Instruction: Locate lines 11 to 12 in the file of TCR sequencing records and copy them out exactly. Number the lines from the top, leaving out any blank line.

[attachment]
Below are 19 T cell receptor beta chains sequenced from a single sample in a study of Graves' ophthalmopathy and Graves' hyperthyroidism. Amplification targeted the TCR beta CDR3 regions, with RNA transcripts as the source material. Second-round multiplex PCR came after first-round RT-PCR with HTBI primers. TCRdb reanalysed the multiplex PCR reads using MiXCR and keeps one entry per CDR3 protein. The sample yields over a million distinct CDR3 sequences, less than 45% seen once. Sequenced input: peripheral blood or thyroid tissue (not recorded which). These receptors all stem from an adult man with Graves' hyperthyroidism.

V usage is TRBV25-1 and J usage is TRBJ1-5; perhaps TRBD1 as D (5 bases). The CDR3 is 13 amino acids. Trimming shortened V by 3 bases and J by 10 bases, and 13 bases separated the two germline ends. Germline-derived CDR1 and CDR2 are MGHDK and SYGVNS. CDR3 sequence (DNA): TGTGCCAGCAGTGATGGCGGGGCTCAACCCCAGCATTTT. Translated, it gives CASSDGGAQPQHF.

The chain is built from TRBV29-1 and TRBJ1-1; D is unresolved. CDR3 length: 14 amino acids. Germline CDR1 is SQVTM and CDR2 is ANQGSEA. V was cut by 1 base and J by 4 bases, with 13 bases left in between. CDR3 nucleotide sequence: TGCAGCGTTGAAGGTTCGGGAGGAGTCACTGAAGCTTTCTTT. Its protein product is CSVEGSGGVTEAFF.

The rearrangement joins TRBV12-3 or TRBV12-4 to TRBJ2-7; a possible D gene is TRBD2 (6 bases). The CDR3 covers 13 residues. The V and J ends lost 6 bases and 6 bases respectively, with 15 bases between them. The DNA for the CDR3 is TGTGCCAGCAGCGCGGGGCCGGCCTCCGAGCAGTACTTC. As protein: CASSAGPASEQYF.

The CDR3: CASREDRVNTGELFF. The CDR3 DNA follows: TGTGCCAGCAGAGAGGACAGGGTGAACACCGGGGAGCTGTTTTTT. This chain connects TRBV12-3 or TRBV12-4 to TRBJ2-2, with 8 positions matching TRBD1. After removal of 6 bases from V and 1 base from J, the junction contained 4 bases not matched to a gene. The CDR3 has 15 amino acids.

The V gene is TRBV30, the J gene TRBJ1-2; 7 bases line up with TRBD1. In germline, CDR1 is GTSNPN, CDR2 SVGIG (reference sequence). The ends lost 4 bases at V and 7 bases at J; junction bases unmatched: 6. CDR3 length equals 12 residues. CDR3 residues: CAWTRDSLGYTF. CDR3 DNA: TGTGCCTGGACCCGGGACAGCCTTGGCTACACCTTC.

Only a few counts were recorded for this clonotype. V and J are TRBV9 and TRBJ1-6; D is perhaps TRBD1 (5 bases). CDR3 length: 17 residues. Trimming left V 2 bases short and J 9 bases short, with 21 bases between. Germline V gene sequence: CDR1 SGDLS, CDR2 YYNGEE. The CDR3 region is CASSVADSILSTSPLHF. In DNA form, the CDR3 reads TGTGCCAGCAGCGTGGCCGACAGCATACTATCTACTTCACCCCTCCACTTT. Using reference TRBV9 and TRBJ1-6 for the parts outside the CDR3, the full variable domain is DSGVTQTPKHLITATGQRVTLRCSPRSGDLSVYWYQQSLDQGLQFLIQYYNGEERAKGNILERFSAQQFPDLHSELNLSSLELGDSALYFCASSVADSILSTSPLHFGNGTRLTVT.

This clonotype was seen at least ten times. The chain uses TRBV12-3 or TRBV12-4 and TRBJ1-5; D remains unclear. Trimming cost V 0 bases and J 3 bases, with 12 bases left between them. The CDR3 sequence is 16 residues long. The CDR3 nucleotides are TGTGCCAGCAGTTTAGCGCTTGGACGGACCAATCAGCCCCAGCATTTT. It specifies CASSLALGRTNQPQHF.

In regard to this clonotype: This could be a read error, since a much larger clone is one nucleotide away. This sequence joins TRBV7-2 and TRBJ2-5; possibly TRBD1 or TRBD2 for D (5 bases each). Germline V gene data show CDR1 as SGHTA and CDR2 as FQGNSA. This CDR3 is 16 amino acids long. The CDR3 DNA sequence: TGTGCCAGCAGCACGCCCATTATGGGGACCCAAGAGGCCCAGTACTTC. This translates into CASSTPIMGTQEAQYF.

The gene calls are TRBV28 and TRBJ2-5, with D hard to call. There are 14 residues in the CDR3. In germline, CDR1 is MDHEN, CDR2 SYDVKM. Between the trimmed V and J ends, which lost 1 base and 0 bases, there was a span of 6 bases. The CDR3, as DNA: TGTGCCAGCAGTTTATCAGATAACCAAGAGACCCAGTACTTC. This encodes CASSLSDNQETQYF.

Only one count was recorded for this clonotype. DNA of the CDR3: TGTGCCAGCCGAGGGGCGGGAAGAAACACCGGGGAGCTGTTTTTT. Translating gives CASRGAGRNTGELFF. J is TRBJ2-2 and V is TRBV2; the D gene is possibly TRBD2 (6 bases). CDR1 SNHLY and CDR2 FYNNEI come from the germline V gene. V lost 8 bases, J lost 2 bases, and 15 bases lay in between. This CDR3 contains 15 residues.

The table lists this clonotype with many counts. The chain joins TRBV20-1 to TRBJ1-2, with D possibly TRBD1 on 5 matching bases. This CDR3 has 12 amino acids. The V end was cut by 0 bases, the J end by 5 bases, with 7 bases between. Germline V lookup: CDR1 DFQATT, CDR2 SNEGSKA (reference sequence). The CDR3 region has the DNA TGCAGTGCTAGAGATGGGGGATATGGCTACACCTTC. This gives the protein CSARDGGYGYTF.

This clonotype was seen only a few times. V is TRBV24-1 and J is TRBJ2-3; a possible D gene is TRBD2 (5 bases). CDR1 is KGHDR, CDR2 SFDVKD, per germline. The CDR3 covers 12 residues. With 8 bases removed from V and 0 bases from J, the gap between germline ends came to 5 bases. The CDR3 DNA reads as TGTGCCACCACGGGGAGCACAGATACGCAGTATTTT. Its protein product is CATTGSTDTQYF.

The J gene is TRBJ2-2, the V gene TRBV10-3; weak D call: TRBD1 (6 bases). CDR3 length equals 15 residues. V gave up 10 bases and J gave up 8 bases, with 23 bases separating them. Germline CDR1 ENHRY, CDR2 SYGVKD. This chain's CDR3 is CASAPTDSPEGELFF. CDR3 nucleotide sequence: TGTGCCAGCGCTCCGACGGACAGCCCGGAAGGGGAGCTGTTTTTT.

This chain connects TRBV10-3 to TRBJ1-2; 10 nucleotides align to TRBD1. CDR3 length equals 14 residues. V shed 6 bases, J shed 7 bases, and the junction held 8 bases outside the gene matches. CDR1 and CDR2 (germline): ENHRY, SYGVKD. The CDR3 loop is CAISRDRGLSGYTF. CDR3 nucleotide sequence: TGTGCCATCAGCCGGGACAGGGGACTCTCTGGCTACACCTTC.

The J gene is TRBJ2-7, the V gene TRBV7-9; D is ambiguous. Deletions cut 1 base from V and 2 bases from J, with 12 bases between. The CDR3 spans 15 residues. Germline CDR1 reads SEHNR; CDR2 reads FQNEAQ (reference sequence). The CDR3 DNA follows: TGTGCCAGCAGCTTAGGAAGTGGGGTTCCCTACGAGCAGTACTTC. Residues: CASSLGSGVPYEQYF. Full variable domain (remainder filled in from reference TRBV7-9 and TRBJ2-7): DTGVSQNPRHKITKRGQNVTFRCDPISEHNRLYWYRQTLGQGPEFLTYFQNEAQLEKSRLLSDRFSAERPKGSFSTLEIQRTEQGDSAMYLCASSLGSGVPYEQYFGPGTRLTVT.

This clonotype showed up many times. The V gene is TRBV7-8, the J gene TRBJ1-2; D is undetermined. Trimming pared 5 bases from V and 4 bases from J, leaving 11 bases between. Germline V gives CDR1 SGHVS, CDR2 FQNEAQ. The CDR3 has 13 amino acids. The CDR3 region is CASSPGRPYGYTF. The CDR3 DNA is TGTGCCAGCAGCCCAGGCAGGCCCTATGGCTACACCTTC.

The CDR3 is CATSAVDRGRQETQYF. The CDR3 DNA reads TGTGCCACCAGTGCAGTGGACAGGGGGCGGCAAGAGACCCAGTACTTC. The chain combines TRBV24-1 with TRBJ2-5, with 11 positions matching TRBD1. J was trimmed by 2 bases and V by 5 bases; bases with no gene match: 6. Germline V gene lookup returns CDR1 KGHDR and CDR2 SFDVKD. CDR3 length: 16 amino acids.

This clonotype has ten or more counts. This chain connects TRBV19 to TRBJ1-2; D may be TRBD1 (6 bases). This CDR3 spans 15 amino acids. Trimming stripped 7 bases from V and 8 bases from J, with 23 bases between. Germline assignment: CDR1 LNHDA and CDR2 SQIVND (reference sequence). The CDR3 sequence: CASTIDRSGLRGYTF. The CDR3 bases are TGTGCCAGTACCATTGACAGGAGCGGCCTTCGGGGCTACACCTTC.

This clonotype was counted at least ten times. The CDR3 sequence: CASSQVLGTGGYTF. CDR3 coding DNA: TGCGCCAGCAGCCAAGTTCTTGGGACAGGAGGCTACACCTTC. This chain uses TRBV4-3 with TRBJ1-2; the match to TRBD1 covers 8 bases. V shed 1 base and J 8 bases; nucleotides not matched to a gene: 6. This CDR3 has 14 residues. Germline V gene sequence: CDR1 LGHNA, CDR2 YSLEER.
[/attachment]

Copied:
Only one count was recorded for this clonotype. DNA of the CDR3: TGTGCCAGCCGAGGGGCGGGAAGAAACACCGGGGAGCTGTTTTTT. Translating gives CASRGAGRNTGELFF. J is TRBJ2-2 and V is TRBV2; the D gene is possibly TRBD2 (6 bases). CDR1 SNHLY and CDR2 FYNNEI come from the germline V gene. V lost 8 bases, J lost 2 bases, and 15 bases lay in between. This CDR3 contains 15 residues.

The table lists this clonotype with many counts. The chain joins TRBV20-1 to TRBJ1-2, with D possibly TRBD1 on 5 matching bases. This CDR3 has 12 amino acids. The V end was cut by 0 bases, the J end by 5 bases, with 7 bases between. Germline V lookup: CDR1 DFQATT, CDR2 SNEGSKA (reference sequence). The CDR3 region has the DNA TGCAGTGCTAGAGATGGGGGATATGGCTACACCTTC. This gives the protein CSARDGGYGYTF.